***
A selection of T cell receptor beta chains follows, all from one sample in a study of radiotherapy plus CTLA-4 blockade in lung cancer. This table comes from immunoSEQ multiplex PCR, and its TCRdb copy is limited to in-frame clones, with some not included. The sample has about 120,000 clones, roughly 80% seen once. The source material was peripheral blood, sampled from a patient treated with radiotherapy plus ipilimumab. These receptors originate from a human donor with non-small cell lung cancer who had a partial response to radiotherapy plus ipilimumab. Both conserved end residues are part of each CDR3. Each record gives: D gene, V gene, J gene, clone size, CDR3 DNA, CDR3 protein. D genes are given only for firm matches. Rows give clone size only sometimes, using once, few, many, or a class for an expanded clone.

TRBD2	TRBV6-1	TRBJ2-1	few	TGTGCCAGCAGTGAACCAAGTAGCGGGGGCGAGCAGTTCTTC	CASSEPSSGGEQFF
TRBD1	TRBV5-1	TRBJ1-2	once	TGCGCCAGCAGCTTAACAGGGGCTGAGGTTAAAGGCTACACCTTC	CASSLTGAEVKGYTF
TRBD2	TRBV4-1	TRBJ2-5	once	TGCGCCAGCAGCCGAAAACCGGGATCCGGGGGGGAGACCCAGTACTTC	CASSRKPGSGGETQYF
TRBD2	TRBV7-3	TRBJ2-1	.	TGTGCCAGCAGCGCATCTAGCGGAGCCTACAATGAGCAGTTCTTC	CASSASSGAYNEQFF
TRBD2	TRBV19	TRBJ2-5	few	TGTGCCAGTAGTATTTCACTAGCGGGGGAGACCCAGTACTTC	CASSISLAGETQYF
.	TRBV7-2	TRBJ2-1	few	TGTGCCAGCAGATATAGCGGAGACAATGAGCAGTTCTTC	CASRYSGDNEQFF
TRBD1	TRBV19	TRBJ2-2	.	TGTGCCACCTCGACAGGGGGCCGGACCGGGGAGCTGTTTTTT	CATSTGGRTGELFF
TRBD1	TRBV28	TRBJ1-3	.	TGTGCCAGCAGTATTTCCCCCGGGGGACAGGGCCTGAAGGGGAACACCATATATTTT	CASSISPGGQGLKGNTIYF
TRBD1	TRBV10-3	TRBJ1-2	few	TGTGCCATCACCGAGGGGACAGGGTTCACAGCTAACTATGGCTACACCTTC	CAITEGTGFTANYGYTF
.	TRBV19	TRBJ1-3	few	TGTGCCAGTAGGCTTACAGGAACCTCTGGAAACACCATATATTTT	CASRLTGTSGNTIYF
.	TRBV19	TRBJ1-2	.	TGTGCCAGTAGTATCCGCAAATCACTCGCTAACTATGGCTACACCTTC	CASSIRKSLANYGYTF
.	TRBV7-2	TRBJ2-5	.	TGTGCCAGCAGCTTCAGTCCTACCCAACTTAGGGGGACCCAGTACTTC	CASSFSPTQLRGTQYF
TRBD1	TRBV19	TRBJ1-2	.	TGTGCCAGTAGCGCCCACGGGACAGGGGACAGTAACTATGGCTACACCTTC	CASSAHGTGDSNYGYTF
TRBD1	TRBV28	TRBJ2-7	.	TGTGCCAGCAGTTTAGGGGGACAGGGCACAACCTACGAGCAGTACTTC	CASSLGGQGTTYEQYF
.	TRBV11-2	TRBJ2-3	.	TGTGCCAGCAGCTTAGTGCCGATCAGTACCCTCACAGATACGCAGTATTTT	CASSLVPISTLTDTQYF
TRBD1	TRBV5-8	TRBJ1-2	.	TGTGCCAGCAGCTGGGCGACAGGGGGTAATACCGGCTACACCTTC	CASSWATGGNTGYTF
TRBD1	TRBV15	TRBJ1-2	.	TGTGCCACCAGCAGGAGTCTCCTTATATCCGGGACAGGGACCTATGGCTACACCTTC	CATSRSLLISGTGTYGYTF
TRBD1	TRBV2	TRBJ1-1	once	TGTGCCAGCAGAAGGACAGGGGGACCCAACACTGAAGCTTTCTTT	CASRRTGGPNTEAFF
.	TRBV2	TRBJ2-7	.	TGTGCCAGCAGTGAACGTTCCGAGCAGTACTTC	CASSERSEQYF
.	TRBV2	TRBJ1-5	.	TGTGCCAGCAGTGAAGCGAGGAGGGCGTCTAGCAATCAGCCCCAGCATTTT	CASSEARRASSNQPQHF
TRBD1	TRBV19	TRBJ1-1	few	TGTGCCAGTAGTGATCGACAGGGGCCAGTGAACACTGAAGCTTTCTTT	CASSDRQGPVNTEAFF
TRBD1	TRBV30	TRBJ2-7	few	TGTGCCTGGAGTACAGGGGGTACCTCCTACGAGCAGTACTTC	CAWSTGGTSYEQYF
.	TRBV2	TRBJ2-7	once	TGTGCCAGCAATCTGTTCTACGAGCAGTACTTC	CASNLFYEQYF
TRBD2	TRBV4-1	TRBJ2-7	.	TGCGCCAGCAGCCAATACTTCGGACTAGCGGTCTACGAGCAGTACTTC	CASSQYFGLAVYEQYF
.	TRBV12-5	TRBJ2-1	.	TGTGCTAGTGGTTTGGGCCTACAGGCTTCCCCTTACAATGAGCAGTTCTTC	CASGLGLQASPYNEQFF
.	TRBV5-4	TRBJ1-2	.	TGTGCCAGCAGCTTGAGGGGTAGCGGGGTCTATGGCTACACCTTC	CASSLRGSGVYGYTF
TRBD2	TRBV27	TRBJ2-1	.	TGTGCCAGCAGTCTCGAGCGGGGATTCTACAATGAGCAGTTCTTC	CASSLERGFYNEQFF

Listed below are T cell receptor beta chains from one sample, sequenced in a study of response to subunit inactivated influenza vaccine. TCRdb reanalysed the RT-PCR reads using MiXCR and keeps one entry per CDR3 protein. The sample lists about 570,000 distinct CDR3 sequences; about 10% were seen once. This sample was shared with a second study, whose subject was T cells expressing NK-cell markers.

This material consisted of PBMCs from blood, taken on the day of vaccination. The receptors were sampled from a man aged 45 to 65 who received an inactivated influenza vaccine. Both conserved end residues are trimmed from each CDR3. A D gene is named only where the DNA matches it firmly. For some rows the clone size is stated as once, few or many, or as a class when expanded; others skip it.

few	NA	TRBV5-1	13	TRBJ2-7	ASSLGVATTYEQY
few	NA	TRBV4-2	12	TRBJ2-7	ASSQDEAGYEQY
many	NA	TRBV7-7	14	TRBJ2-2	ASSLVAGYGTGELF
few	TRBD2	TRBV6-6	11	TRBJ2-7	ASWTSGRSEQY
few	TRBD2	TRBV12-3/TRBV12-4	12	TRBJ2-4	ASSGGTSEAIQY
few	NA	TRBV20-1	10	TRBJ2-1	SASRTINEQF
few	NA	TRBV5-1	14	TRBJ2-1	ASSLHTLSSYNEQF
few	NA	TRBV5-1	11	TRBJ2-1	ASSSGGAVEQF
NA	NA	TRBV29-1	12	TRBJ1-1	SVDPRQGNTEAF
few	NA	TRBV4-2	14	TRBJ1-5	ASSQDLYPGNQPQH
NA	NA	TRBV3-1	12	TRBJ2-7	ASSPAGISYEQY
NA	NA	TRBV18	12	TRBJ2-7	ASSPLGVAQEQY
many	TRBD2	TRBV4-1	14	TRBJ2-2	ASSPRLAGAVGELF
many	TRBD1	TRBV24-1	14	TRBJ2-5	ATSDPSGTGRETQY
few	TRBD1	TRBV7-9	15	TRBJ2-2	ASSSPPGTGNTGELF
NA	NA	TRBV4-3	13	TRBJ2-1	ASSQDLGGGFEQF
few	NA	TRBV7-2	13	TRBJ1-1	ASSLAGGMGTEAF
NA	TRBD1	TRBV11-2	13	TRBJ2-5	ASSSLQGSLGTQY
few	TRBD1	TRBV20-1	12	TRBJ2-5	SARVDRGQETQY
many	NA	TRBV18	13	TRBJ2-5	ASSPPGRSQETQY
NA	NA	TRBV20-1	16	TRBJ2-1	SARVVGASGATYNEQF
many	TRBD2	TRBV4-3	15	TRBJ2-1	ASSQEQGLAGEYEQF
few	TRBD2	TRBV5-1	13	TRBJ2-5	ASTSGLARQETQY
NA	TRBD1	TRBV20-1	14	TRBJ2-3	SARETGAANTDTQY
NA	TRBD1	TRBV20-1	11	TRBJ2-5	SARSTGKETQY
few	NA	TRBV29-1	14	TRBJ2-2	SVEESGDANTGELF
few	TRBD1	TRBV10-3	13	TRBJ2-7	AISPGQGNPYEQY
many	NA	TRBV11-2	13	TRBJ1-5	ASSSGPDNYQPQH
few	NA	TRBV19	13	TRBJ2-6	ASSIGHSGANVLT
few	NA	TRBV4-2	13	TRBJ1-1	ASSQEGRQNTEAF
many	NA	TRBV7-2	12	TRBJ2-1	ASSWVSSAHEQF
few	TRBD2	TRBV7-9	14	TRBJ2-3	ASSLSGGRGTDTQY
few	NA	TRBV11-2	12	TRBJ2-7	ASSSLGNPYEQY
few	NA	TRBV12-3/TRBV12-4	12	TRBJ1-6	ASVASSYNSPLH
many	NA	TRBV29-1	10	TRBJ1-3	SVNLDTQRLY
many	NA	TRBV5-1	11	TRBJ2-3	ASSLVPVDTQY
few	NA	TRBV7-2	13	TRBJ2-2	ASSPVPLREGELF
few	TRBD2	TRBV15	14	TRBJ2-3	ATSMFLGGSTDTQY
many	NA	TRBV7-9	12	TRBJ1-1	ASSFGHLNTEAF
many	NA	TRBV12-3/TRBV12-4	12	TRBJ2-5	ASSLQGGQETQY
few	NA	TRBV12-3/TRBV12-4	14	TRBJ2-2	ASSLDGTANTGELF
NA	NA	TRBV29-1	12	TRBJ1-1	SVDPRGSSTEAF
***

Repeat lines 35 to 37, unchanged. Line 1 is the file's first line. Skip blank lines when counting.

few	TRBD2	TRBV12-3/TRBV12-4	12	TRBJ2-4	ASSGGTSEAIQY
few	NA	TRBV20-1	10	TRBJ2-1	SASRTINEQF
few	NA	TRBV5-1	14	TRBJ2-1	ASSLHTLSSYNEQF